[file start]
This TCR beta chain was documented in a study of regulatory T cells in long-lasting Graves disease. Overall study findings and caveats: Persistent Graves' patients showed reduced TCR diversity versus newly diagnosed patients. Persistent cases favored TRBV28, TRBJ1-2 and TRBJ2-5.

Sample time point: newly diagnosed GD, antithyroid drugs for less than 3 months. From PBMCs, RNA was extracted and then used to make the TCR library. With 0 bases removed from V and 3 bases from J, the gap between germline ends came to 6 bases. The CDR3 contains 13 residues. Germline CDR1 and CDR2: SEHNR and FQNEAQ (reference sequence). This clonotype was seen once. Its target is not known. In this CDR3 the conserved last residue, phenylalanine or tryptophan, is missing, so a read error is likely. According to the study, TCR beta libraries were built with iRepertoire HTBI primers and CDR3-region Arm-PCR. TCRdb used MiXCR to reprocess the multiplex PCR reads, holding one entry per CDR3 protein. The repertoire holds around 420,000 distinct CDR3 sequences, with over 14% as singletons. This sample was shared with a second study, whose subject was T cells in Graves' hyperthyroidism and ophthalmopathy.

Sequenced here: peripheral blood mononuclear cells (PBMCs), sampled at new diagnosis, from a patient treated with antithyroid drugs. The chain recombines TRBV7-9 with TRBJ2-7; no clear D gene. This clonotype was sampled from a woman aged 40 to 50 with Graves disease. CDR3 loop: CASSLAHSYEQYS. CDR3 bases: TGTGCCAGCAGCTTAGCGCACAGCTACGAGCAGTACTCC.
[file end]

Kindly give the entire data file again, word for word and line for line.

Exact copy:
This TCR beta chain was documented in a study of regulatory T cells in long-lasting Graves disease. Overall study findings and caveats: Persistent Graves' patients showed reduced TCR diversity versus newly diagnosed patients. Persistent cases favored TRBV28, TRBJ1-2 and TRBJ2-5.

Sample time point: newly diagnosed GD, antithyroid drugs for less than 3 months. From PBMCs, RNA was extracted and then used to make the TCR library. With 0 bases removed from V and 3 bases from J, the gap between germline ends came to 6 bases. The CDR3 contains 13 residues. Germline CDR1 and CDR2: SEHNR and FQNEAQ (reference sequence). This clonotype was seen once. Its target is not known. In this CDR3 the conserved last residue, phenylalanine or tryptophan, is missing, so a read error is likely. According to the study, TCR beta libraries were built with iRepertoire HTBI primers and CDR3-region Arm-PCR. TCRdb used MiXCR to reprocess the multiplex PCR reads, holding one entry per CDR3 protein. The repertoire holds around 420,000 distinct CDR3 sequences, with over 14% as singletons. This sample was shared with a second study, whose subject was T cells in Graves' hyperthyroidism and ophthalmopathy.

Sequenced here: peripheral blood mononuclear cells (PBMCs), sampled at new diagnosis, from a patient treated with antithyroid drugs. The chain recombines TRBV7-9 with TRBJ2-7; no clear D gene. This clonotype was sampled from a woman aged 40 to 50 with Graves disease. CDR3 loop: CASSLAHSYEQYS. CDR3 bases: TGTGCCAGCAGCTTAGCGCACAGCTACGAGCAGTACTCC.